I was recently asked, "I have a dog that I would like to use for stud, whom do I contact?" The answer is that there is no single person to contact. ANTA does not maintain a stud dog list but does from time to time publish pedigree and year books, in which one can advertise. (Updates will be announced in these pages when they are in the works.) However, there are some practical considerations that are of general interest and which I can address here.
First, is your dog a champion? If not, his appeal to breeders will be less. If he is primarily a pet, the time away from home to be shown to championship and promoted may be stressful and change him.
Next, consider the reasons a breeder would seek out a particular dog:
Notice that most reasons depend on the dog being promoted or advertised to the breed community at large. Thus, a dog that is shown to his championship and achieves Best of Breed, group placement or better will develop a better reputation than a dog with lesser success. Additionally, wins at prestige shows and promotion through advertising in dog fancy magazines will add to breeder awareness.
Now, view the situation from your perspective. Campaigning a dog and promoting it beyond your immediate circle of dog acquaintances is expensive and you cannot count on stud fees covering the expense. And interest in even a popular stud dog tends to be short-lived.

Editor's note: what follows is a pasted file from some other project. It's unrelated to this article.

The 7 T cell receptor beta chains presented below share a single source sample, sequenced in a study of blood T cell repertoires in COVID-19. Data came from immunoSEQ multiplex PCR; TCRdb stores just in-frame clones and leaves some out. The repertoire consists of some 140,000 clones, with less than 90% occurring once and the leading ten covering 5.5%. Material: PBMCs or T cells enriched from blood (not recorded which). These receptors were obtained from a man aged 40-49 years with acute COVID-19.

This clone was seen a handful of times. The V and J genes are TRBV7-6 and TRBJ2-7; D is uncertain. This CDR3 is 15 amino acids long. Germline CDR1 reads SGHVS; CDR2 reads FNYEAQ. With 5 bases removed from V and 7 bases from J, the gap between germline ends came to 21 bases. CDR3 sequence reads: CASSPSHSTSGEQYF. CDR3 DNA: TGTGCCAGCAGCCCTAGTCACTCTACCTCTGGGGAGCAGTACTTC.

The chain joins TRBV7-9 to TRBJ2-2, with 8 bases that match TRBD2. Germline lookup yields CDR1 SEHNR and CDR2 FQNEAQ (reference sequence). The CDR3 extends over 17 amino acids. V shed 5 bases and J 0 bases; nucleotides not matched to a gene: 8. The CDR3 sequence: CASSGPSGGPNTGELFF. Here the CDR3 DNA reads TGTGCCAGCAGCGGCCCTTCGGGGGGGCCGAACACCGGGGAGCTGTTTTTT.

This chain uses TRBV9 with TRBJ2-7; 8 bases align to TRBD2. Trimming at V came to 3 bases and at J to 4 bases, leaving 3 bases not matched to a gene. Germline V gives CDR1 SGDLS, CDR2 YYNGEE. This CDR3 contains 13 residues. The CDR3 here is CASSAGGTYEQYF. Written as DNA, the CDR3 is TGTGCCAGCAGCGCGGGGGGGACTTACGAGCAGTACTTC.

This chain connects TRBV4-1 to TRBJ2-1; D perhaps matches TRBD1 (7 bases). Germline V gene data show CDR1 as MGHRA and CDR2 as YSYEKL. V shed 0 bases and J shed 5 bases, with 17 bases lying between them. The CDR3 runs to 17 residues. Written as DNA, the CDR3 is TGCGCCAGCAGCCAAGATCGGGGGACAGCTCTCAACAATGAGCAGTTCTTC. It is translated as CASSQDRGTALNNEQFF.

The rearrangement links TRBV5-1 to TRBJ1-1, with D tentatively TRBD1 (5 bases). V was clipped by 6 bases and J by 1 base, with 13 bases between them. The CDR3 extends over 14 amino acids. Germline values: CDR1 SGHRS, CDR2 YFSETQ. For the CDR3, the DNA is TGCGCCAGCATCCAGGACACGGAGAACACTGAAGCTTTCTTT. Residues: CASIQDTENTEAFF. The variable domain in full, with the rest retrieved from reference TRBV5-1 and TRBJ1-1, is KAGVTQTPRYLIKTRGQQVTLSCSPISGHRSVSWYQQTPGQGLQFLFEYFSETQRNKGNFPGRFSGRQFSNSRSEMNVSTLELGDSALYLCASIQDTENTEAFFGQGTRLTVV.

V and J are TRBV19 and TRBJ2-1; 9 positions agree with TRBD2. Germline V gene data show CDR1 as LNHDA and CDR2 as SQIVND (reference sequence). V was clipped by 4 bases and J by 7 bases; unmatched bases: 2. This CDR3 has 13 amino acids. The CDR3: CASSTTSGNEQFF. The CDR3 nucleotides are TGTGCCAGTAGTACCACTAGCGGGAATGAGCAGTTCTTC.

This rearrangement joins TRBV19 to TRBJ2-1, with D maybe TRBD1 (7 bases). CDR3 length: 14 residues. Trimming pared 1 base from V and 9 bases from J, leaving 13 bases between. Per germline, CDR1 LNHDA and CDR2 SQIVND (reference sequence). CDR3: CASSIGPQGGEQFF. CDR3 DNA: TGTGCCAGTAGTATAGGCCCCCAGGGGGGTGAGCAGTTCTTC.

Are you ready for the responsibilities of the stud dog owner? Consider the following:
The decision to breed a dog or bitch should never be taken lightly. The purpose should be to improve the breed, by producing offspring that are better than one or both parents. It should not be that you simply want puppies. And this means you should have a breeding plan that respects genetic and practical realities. At the minimum, read chapters 5 & 6 of The Norfolk Terrier by Joan R. Read, available from the ANTA store.
If, after digesting all of the above, you want to offer your dog at stud, go for it.
ANTIC, March 1997
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